TARBORO — Edgecombe County’s landscape is changing.

No, the geography is no different than it was 100 years ago, but the visual landscape is changing — from one of timber and crop land to one that adds solar farms to the mix and the acreage continues to grow.

Whether you’re driving along Davistown-Mercer Road near Pinetops, Ellis Road or Alternate U.S. 64 East near Conetoe or N.C. 33 between Leggett and Whitakers, the large, ground-mounted arrays of reflective panels are increasing in number.

The down-and-dirty explanation is that solar panels capture the sun’s energy and turn it into electricity. Depending on the arrangement negotiated by the operator of the solar farm, the generated power is either sold to public utility companies or delivered to companies specified in the operating agreement.

As an example, Duke Energy’s SunEnergy1, located near Conetoe and at one time the largest solar farm east of the Mississippi River, sells 62.5 percent of the power produced from its 80-megawatt farm to New York-based Corning and the remainder to Maryland-based Lockheed Martin Corp.

As the calls to move from fossil fuels increase, so does the interest in solar farms.

In Edgecombe County, there are currently four producing solar farms identifiable on the county’s GIS — geographic information system — mapping system, which can be found at https://gis.edgecombecountync.gov.

Conetoe’s SunEnergy1 is by far the largest, with 16 parcels of land combined to create the farm that contains more than 375,000 solar panels covering some 800 acres of what once was farmland. The total acreage of the 16 parcels, according to county records obtained under through a public records request.

There is also Community Energy Solar, occupying 112 acres near Conetoe, the 81.05-acre O2 EMC Tolson 1 on Davistown-Mercer Road near Pinetops and the 122.82-acre Leggett Solar on N.C. 33 near Whitakers.

All four of the working farms were approved by commissioners in 2015.

A fifth array of solar panels is located at QVC, on Kingsboro Road  on a pair of separate locations.

The first was constucted in 2008 on seven acres while the second, on 11 acres, was opened in 2013. Together, the two solar farms can produce 5.8 million kilowatt-hours of electricity per year. QVC says producing this much power from renewable energy equates to reducing CO2 emissions in the atmosphere of 458,766 gallons of gasoline.

But the change from agricultural use to solar creates a number of differences.

First, the income from a solar farm is more consistent than that from crops. There’s no risk of too much or not enough rain having a negative impact on a crop or insects doing significant damage.

In addition to providing a steady income for the property owner, the solar farm also provides a steady stream of tax revenue for the county.

For example, in the special use permit presentation to county commissioners for the 600-acre Edgecombe Solar Farm, it was estimated that the county would generate an estimated $2.5 million in taxes.

Edgecombe Solar will be located north of Alternate U.S. 64 and west of the Kingsboro Business Park and will cost an estimated $100 million while generating 250 construction jobs.

About three miles to the southeast, SunEnergy1 has gotten the go-ahead from the county for a special use permit for up to a 1,400-acre solar farm that is also projected to add significant tax revenue to the county’s coffers.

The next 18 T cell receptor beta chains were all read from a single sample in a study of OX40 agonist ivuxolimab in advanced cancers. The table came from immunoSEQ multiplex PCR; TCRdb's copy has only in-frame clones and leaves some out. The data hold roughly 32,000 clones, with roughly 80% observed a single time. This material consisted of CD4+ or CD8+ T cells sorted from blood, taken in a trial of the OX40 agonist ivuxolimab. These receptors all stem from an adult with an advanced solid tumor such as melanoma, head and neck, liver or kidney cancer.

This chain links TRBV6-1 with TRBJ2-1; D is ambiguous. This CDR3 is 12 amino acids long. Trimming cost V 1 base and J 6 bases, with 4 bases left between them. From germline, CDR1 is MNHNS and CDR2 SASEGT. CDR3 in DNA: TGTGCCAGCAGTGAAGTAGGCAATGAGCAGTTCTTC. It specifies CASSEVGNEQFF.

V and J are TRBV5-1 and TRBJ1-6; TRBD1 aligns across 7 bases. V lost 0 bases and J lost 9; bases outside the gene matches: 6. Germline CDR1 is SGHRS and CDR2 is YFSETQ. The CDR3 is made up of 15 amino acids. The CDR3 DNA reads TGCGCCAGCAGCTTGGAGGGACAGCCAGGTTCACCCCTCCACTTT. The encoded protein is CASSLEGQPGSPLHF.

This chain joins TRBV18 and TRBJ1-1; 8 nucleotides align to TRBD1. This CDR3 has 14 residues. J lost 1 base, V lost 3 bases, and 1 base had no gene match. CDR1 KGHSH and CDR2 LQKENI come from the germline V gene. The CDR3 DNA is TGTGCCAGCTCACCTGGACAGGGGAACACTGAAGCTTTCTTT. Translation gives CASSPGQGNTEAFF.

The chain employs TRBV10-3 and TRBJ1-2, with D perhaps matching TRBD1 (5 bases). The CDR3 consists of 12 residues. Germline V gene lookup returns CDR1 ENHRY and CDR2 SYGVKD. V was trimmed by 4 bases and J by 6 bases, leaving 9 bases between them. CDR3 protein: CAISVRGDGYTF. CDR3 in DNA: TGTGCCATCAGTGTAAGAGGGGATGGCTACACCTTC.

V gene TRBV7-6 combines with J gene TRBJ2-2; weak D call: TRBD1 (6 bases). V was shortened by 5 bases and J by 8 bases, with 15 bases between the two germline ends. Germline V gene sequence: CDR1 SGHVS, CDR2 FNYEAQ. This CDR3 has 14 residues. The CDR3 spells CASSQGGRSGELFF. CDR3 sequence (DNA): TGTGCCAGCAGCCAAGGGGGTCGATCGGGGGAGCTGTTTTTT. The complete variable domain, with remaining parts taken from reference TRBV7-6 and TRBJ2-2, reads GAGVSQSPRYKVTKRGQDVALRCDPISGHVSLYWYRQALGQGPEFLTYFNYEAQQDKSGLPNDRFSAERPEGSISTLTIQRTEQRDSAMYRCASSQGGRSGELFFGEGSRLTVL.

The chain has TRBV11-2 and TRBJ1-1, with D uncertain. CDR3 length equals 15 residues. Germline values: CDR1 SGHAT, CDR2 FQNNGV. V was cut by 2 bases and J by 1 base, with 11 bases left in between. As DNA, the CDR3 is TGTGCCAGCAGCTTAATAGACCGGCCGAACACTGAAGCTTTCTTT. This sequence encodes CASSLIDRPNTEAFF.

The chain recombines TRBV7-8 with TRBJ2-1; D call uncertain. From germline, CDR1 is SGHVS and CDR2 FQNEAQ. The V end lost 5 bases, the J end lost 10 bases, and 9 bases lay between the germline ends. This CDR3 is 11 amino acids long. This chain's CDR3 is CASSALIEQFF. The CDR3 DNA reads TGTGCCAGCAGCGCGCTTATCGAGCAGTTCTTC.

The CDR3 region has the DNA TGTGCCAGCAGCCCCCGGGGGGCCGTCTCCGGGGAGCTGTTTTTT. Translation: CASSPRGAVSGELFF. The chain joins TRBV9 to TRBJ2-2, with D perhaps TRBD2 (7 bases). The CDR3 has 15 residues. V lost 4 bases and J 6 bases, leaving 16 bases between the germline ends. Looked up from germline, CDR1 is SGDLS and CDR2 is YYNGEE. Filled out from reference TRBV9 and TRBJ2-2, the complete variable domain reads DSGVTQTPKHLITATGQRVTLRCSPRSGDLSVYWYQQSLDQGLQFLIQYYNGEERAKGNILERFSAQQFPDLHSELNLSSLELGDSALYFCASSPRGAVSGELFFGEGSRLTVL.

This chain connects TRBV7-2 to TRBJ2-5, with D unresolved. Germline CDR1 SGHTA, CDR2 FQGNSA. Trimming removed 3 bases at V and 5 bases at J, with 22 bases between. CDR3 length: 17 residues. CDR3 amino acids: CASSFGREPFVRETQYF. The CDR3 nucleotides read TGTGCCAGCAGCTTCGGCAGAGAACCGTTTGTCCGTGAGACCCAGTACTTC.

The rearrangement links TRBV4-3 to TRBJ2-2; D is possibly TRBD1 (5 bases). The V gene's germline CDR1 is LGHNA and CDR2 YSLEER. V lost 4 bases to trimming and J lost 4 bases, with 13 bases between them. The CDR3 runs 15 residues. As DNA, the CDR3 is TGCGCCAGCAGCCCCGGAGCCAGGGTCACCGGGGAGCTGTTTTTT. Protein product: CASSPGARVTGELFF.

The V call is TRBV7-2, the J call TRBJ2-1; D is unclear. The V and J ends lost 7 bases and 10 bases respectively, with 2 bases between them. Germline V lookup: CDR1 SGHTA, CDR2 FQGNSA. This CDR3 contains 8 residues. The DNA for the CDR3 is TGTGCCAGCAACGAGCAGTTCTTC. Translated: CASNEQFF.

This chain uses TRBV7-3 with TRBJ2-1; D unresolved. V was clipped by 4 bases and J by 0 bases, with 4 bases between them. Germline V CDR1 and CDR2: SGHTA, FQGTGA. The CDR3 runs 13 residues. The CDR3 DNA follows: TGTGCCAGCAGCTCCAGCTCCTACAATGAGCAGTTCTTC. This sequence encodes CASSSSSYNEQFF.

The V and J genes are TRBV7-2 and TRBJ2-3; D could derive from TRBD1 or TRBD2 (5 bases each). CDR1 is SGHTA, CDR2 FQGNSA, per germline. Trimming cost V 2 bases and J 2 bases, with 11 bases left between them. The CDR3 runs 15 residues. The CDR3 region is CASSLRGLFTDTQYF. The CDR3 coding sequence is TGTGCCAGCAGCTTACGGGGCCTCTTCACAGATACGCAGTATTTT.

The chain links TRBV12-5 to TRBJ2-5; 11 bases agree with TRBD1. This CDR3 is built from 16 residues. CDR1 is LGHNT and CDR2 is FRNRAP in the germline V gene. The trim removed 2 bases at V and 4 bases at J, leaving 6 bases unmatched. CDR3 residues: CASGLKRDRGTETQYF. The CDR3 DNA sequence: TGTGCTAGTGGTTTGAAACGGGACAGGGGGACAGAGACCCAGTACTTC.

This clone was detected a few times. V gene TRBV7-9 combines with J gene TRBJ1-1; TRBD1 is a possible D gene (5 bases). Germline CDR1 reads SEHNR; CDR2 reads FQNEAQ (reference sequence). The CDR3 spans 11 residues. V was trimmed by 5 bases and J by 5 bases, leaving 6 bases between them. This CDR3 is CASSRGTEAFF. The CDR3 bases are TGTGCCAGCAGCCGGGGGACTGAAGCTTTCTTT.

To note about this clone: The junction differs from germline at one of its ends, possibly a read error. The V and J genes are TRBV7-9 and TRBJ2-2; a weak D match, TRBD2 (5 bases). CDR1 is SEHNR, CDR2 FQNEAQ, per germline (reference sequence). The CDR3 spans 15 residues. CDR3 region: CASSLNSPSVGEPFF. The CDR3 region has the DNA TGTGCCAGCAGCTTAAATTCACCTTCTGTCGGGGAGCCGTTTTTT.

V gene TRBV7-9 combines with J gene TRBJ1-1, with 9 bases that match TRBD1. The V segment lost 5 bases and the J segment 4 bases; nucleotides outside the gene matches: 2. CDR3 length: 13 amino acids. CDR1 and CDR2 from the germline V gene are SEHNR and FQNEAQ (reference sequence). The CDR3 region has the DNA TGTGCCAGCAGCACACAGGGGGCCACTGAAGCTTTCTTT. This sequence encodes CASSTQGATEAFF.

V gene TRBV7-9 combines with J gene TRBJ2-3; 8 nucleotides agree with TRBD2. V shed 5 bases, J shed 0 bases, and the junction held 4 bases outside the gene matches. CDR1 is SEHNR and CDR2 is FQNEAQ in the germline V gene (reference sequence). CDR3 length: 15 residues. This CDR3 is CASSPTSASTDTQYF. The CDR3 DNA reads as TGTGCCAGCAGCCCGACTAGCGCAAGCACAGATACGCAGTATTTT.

Broken into three segments along Harts Mill Run Road, Nobles Mill Pond Road and Filmore Road, the SunEnergy1 project will generate between 1,200 and 1,500 jobs over a 24-month construction period and at least 30 permanent full-time jobs once completed, according to company president Kenny Habul.

The solar farm will occupy land that once produced crops and held several stands of timber.

During the hearing for the special use permit, Bill Clark, who owns approximately half of the acreage, testified, “I did my due diligence and spoke to my family and we thought it was a good plan for us. We believe in personal property rights and you are able to do the stuff you want to do with your land. ... If you follow the laws and rules, then you ought to be able to do with your land what you want to do.”

Clark emphasized that it was not an easy decision to make, noting that the project brings no crime with it, no additional demands on schools and public services and doesn’t pollute.

While the argument is made that once the solar farm reaches the end of its life, the panels can be recycled in the landfill, the frames taken apart and the land returned to agricultural use.

But for the 20-to-25 years of energy production, the land is out of production.

While the solar acreage is a drop in the bucket when compared to farmland, it will most likely continue to grow as long as the financial incentives remain significant.

In some states, plants are grown beneath the solar panels in a process called agrivoltaics, although that is not the case in Edgecombe.

Researchers at the University of Arizona have discovered that farming under solar panels can boost food production, water savings and the efficiency of electricity production.

In addition to the benefits to the plants, the researchers found that the agrivoltaics system increased the efficiency of energy production. Solar panels are inherently sensitive to temperature — as they warm, their efficiency drops. Cultivating crops underneath the photovoltaic panels allowed researchers to reduce the temperature of the panels.

While agrivotaics is not currently in the mix in eastern North Carolina, who’s to say it won’t be at some point?

Imagine, if you will, peanuts or sweet potatoes growing under 300,000 or so solar panels.

Until the time that the agrivotaics pitch is made to a property owner, we’ll continue to see more and more solar farms — especially as long as the financial incentives are lucrative and the demand for renewable energy continues to grow.